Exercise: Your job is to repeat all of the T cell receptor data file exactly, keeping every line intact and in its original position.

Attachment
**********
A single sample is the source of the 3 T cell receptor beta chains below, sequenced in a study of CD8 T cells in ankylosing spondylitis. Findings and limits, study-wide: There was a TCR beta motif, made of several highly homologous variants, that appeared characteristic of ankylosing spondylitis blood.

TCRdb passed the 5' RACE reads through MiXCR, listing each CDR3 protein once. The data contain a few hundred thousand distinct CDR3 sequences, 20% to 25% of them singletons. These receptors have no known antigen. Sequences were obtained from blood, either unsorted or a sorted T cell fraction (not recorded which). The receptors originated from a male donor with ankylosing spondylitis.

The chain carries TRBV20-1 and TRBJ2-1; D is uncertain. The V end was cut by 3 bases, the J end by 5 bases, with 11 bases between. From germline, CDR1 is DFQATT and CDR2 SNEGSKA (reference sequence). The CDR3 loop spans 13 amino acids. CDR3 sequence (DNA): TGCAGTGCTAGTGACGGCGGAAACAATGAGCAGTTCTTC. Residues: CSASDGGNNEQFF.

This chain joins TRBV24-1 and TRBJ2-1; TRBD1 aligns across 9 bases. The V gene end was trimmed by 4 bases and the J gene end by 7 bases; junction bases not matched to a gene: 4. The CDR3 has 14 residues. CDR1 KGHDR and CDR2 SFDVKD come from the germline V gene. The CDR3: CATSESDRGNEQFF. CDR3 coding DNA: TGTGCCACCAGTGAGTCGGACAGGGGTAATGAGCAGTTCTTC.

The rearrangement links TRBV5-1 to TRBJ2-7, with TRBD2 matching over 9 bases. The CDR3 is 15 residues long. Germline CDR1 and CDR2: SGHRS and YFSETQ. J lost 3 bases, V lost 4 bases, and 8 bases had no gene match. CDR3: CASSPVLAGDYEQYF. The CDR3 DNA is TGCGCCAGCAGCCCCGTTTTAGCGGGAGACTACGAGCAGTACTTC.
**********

A single sample is the source of the 3 T cell receptor beta chains below, sequenced in a study of CD8 T cells in ankylosing spondylitis. Findings and limits, study-wide: There was a TCR beta motif, made of several highly homologous variants, that appeared characteristic of ankylosing spondylitis blood.

TCRdb passed the 5' RACE reads through MiXCR, listing each CDR3 protein once. The data contain a few hundred thousand distinct CDR3 sequences, 20% to 25% of them singletons. These receptors have no known antigen. Sequences were obtained from blood, either unsorted or a sorted T cell fraction (not recorded which). The receptors originated from a male donor with ankylosing spondylitis.

The chain carries TRBV20-1 and TRBJ2-1; D is uncertain. The V end was cut by 3 bases, the J end by 5 bases, with 11 bases between. From germline, CDR1 is DFQATT and CDR2 SNEGSKA (reference sequence). The CDR3 loop spans 13 amino acids. CDR3 sequence (DNA): TGCAGTGCTAGTGACGGCGGAAACAATGAGCAGTTCTTC. Residues: CSASDGGNNEQFF.

This chain joins TRBV24-1 and TRBJ2-1; TRBD1 aligns across 9 bases. The V gene end was trimmed by 4 bases and the J gene end by 7 bases; junction bases not matched to a gene: 4. The CDR3 has 14 residues. CDR1 KGHDR and CDR2 SFDVKD come from the germline V gene. The CDR3: CATSESDRGNEQFF. CDR3 coding DNA: TGTGCCACCAGTGAGTCGGACAGGGGTAATGAGCAGTTCTTC.

The rearrangement links TRBV5-1 to TRBJ2-7, with TRBD2 matching over 9 bases. The CDR3 is 15 residues long. Germline CDR1 and CDR2: SGHRS and YFSETQ. J lost 3 bases, V lost 4 bases, and 8 bases had no gene match. CDR3: CASSPVLAGDYEQYF. The CDR3 DNA is TGCGCCAGCAGCCCCGTTTTAGCGGGAGACTACGAGCAGTACTTC.